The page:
Dylan van Rijsbergen in signandsight.com, originally in Trouw (Netherlands):
A few weeks ago it was all over town. A billboard with a picture of a beautiful near-naked female body, wearing nothing but a bra. Eyes invisible. In front of her vagina a small designer bag. The poster bore the words: “lesson 84: lead him into temptation.”
It was not so much the Photoshopped perfection of the female body that triggered me. Nor the absence of the woman’s eyes, which made the body into an anonymous signifier of pure sexuality. I was not irritated because the picture forced on me the voyeuristic gaze of the heterosexual, macho-male observer, turning women into sex-objects. Most shocking for me was the fact that the little bag and the vagina were totally interchangeable. The billboard suggested that sexual temptation and the temptation to buy commodities were one and the same. The picture was not only about turning women into sexual objects. It was about transforming human sexual desire into a commodity. Interchangeable, standardized and ready to be sold to the highest bidder.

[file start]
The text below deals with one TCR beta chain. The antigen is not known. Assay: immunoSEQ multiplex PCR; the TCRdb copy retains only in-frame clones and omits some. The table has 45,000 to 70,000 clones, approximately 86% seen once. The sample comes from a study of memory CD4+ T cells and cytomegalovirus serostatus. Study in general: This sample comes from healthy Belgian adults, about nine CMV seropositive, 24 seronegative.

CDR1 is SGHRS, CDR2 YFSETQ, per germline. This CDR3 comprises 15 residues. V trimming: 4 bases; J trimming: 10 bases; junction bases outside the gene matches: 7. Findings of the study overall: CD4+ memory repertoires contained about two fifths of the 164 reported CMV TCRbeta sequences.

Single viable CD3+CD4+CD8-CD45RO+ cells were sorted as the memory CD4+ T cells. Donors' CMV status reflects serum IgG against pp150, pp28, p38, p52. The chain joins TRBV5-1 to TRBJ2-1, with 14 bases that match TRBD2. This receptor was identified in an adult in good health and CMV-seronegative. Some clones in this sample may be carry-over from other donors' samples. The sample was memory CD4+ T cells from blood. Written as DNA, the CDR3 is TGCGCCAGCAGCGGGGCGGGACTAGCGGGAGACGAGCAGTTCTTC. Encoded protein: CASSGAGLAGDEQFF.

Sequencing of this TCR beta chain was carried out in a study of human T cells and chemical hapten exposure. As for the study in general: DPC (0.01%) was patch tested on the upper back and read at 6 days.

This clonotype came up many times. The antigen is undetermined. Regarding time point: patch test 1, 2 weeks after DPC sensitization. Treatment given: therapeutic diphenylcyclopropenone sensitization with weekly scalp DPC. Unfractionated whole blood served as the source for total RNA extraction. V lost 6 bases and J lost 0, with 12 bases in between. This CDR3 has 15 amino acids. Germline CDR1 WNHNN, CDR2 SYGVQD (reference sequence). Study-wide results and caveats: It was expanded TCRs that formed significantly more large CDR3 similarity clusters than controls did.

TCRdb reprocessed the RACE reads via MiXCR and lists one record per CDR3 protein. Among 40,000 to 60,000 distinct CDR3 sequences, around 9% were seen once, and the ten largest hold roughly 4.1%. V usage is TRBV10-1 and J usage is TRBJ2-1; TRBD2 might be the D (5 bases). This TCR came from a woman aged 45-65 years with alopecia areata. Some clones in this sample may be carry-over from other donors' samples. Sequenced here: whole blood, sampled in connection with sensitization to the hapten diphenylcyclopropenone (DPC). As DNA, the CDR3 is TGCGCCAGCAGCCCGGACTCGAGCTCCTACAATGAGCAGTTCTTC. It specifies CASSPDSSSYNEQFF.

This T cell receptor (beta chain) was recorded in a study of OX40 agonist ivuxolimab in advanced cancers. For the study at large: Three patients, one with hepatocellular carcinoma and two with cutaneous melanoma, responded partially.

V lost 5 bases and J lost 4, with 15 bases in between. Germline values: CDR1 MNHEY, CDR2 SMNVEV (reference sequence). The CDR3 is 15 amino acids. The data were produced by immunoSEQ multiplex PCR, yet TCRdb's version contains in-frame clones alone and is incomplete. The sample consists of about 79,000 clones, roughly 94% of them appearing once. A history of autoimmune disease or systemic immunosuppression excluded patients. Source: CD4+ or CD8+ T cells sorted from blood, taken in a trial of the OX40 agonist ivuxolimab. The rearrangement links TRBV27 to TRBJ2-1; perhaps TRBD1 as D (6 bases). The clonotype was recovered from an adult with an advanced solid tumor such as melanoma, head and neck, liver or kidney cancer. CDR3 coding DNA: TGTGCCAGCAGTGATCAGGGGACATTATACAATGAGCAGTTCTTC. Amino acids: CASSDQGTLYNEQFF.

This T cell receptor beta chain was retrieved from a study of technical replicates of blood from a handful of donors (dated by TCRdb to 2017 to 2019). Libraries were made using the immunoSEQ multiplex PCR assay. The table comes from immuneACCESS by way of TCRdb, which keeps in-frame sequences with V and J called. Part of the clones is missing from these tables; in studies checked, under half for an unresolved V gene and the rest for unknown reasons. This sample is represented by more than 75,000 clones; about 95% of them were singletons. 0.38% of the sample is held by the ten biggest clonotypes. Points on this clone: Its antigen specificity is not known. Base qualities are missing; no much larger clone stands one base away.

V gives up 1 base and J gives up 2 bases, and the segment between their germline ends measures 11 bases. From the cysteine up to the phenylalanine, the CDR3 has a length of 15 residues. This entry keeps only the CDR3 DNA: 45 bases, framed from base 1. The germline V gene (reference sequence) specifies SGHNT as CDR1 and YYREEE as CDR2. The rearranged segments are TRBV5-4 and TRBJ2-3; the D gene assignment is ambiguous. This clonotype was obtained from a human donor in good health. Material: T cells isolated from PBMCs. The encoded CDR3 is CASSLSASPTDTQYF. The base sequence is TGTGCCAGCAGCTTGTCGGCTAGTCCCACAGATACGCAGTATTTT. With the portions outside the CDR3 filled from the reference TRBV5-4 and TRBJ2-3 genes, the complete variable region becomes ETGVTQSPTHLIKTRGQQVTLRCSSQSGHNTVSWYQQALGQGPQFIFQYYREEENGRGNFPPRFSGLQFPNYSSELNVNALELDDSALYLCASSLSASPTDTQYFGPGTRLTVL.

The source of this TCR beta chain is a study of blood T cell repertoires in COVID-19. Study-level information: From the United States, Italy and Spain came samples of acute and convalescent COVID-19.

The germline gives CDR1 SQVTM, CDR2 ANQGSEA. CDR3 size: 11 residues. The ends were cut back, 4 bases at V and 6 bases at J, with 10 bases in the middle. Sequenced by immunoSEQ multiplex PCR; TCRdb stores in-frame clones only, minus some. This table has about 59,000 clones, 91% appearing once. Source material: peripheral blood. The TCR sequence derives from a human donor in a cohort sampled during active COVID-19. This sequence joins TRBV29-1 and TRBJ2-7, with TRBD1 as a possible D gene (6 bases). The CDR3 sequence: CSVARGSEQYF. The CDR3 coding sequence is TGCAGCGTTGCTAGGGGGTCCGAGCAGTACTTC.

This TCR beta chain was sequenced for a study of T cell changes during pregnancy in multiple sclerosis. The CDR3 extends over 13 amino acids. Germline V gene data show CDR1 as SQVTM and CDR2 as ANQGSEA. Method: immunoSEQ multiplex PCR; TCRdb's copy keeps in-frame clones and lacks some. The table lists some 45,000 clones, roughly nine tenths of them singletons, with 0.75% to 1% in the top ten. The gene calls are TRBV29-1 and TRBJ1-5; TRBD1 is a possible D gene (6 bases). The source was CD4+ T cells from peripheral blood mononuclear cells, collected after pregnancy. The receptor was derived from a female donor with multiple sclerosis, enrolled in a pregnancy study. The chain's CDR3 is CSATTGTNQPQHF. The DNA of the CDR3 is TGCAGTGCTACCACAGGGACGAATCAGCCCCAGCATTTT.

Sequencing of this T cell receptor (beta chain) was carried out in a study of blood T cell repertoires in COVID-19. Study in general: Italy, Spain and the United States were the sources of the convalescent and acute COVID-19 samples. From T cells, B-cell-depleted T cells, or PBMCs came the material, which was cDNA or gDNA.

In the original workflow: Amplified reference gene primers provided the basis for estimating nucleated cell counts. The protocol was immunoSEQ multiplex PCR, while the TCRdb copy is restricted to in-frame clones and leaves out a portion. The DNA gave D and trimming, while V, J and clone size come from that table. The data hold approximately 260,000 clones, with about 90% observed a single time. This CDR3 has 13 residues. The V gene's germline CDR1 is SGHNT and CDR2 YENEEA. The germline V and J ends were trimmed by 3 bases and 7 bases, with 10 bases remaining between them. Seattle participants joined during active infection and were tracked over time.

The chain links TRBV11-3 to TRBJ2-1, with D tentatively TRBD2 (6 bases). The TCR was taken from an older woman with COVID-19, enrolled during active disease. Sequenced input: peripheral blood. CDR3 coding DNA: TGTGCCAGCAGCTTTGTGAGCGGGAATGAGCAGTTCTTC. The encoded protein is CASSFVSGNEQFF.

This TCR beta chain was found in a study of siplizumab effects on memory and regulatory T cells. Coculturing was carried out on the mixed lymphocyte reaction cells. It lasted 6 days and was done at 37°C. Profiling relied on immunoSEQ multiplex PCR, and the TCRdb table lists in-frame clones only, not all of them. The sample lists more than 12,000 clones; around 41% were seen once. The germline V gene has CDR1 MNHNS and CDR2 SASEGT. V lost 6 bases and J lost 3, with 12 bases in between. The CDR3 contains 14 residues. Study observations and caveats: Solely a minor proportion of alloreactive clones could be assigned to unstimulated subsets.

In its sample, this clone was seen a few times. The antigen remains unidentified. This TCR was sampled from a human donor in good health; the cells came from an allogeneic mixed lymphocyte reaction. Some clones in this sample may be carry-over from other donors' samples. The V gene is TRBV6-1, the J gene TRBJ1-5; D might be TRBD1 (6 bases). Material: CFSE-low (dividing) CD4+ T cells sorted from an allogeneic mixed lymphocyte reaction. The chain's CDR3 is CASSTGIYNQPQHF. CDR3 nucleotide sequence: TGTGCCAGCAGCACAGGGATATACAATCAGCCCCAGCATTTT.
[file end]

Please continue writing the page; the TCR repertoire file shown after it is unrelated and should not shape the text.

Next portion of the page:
The debate about the pornofication of society was started by feminists and conservatives alike. Feminists like the American writer Ariel Levy and Dutch publicist Stine Jensen criticize the way women are portrayed in an inferior and humiliating fashion as no more than compliant slaves of male desire. Conservatives of either Islamic or Christian origin are also unhappy with this sexualization of the public space. In their view sexuality should not be displayed in the open. It should be restricted to the privacy of marriage. All these naked bodies on billboards, on television and on the Internet are only leading men and women into temptation. In their opinion, it is likely that these images will stimulate sinful behaviour.Conservatives usually blame the sexual revolution of the sixties and seventies for sexual morals disappearing down the drain.
In a sense they are right.